Webinar presenter Andrew Campbell of Campbell Research Consulting answered a number of your questions after his presentation, "Bad to the Bone: Pet Abuse, Child Abuse and Intimate Partner Violence." Here are a few of his responses.
Audience Question: Of the IPV victims that reported animal abuse, was the perpetrator inflicting physical harm to the animal or was the abuse more neglect-oriented?
Andrew Campbell: The information for my study is based on officer forms that were created for responding to these things. The way that the question was asked specifically just asks if the perpetrator has abused or killed. The idea would be that they have in fact perpetrated abuse. In the future, I am looking at revising that and I think it's critical to separate that, dive further into it. Look at threads in perpetration and killing. For the purpose of my study, the question was, "Has a pet been abused or killed?", so we're looking at perpetration of abuse against the animal in the home.
Audience Question: Tiffany asks, as animal control officers, should we be reporting to law enforcement when they have confirmed neglect and abuse cases? Are other agencies doing this? Can you make suggestions on records management systems of software?
Andrew Campbell: Tiffany, if you could email, I could share it with you. These are community specific decisions that are being made. I am concerned very much for every individual in these homes. I think absolutely, agencies should be working together — animal control, law enforcement, child protective services, other relevant and pertinent services and agencies that will likely be involved in these incidents. In terms of a standard protocol, we don't really see anything at a national level. We're raising more and more awareness. It remains largely community-specific. I think it makes sense to work and talk through these things with your community. The idea if we're reporting every single incident, we're looking at agencies that are already overwhelmed. While that's best case scenario, you also have to find that thin line between what's realistic. I know in Indianapolis for instance, our shelters are literally full. They're so overwhelmed by the number of abuse and things like that. I think ideally, yes, I would want all of these incidents to have agencies working together but I think it's important to look and figure out what is realistic in terms of knowing what funding that your agencies have and space they have. To at least identify the highest-risk ones that data shows.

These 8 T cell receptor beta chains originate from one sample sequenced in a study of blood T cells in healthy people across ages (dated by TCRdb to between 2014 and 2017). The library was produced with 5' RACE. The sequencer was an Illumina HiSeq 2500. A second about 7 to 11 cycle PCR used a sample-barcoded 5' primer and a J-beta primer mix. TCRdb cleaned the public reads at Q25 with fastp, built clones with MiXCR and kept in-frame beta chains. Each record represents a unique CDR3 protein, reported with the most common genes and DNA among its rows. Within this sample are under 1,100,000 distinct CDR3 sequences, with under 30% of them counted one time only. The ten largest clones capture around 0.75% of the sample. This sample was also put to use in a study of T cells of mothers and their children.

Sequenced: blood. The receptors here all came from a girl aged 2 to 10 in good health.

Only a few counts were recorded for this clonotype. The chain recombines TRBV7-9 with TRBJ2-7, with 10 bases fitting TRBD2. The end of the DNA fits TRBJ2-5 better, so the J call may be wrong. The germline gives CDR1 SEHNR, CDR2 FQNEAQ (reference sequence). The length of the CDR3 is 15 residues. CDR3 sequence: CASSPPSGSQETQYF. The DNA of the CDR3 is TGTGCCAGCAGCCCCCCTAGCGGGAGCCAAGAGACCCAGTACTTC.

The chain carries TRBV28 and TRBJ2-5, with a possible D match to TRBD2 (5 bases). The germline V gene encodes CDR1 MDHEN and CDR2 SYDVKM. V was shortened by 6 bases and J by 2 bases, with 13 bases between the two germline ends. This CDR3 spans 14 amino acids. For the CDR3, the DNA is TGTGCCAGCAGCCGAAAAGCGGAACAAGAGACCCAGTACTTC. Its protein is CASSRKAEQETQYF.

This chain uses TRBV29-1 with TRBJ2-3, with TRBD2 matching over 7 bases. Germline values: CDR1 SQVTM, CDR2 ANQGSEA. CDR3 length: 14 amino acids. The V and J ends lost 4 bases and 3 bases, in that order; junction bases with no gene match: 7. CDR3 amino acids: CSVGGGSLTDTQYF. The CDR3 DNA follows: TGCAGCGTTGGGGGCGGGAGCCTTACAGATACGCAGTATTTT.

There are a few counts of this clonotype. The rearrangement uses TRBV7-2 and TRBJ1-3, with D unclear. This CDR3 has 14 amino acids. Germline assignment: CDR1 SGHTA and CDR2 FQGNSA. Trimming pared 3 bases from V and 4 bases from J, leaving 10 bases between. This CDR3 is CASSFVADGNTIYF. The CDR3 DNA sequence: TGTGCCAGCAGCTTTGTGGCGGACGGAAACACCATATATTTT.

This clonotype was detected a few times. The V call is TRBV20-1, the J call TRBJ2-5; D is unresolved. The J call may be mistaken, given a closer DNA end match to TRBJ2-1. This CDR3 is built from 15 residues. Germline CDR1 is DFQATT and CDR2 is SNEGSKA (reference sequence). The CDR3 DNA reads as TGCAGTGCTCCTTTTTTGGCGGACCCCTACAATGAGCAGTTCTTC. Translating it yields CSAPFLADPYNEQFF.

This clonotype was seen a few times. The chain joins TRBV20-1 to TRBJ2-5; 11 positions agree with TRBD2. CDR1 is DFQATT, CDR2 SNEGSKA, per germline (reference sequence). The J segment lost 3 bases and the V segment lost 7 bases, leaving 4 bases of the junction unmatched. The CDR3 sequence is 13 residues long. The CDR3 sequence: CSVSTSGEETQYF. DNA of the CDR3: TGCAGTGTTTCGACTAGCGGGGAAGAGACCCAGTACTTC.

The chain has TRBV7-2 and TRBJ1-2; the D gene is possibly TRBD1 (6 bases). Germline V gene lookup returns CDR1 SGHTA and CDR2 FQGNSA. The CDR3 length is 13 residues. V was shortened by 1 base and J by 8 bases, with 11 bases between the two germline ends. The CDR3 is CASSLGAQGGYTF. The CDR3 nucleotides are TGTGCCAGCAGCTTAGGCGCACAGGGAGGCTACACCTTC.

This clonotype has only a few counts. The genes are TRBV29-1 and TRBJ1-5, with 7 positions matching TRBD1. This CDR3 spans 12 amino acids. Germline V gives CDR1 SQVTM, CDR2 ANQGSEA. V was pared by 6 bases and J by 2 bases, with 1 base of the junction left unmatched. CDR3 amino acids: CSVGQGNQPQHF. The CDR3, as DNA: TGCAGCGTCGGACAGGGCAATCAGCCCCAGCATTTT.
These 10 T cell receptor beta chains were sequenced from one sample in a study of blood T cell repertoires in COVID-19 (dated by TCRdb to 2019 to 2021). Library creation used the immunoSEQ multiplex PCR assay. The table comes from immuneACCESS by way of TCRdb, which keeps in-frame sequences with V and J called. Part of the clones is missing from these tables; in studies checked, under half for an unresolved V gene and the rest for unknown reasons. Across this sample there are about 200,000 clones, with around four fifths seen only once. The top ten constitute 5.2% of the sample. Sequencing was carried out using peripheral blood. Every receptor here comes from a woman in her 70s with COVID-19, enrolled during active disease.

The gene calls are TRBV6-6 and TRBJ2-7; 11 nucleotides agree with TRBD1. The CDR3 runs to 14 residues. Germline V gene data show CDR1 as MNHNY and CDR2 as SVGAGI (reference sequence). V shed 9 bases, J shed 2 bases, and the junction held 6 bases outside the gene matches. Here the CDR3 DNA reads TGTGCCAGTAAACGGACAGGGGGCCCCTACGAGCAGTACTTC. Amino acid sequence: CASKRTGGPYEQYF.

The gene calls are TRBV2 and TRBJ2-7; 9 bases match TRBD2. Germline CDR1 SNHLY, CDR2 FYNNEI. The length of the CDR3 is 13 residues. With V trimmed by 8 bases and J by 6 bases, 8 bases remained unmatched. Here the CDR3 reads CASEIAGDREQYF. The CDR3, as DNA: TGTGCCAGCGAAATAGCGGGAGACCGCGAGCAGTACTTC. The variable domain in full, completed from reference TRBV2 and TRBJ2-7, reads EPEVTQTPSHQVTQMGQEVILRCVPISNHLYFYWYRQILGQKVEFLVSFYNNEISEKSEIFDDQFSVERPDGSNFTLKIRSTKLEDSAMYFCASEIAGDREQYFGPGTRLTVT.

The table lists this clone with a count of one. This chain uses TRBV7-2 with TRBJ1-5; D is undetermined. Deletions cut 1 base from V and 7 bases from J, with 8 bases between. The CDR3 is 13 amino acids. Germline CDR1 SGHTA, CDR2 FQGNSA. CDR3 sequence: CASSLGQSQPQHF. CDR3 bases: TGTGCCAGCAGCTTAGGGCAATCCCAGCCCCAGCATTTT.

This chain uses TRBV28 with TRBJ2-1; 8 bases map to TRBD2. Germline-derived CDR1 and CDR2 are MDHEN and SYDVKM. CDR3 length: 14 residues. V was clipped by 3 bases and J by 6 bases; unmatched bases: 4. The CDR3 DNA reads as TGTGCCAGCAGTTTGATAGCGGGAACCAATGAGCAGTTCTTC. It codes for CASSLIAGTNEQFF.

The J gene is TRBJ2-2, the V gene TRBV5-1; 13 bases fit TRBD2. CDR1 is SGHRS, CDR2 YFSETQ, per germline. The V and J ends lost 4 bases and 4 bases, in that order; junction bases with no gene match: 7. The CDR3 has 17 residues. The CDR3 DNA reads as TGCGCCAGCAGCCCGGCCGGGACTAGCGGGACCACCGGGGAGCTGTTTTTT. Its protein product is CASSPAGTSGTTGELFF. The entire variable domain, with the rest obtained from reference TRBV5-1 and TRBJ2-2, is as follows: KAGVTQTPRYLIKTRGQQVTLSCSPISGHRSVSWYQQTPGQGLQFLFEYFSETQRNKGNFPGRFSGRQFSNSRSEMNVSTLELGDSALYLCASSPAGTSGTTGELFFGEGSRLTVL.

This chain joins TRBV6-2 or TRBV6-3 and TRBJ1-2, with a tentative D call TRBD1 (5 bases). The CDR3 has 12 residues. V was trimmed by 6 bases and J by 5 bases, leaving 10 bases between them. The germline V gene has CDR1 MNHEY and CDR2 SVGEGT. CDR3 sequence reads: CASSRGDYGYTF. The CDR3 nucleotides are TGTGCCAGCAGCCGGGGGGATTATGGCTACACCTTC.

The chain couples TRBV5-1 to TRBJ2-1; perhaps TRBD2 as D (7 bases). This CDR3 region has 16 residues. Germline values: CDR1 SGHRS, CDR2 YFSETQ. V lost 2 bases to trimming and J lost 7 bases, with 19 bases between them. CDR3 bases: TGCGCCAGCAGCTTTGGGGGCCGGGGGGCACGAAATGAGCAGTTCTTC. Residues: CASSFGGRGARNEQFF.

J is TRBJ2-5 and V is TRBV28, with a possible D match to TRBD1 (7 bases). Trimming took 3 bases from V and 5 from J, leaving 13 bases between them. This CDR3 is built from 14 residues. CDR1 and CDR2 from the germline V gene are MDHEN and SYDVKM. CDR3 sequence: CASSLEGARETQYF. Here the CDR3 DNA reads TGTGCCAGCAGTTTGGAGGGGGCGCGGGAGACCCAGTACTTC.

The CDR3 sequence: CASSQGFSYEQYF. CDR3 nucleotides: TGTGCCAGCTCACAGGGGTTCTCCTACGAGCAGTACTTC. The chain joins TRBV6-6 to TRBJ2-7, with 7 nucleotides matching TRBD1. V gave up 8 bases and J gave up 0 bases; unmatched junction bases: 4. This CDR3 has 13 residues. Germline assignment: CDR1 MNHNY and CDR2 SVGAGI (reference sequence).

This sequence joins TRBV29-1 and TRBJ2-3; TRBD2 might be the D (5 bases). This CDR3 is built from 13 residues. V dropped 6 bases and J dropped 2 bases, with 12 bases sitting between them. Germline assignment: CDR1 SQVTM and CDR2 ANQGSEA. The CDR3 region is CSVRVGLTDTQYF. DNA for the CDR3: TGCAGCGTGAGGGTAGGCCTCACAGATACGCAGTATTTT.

Audience Question: Do most school resource officers receive training to know the warning signs to look for so that they can question children that may be acting out in school?
Andrew Campbell: Unfortunately, I would say no. There's a huge deficit in the number of disciplines related to domestic violence education but also when we add things like that. I didn't include a couple of examples but I am thinking of a child who was continuously falling asleep in school. The school counselor found out after appropriate question and talking to that student that it was largely relating to the reality that the child wasn't comfortable sleeping at home because, in his word, he felt that if he fell asleep, something bad would happen to his mom. He would stay up with her in the living room because he knew if he was close to her that his dad won't hurt his mom. Is every child falling asleep in the classroom mean there's a violence at home? No. But it was eye-opening that most of the things that we haven't really thought through or talked about. There's just a huge need for greater education, it's a need I'm trying to fill-in by reaching as many professionals across the country as I can. If you want to reach out to me there at the email I would absolutely send you any and all available resource that I can find that can help with the development of some of those systems.
Aaron: Leslie from the audience shares that she does take time out for training in these areas. She shares how important it is for SROs to get this kind of training so they can be well-rounded and help the people in their communities.
Audience Question: Are you aware of any articles on trauma for pets? For pets at foster and homes to help them heal?
Andrew Campbell: In terms of specific damage to the animal, there is good research. For animals, we could look at different trials and studies that had been published they will continually choose physical pain over emotional harm and there are great literature and research out there to show that they too experience significant injury. We see them more likely, for good reasons, to have some kind of trust issues and certain triggers to response that would be critical for foster homes to have access to. Again, it may take me some time to respond to all of them, please send me an email and if you have a specific question or area related to this issue that you want more information on, it's my passion and my drive to reach and help as many as I can with this message and in this work. I will absolutely get you any resource or material that I can if you just contact me at that email.
Click Here to Watch a Recording of "Bad to the Bone: Pet Abuse, Child Abuse and Intimate Partner Violence."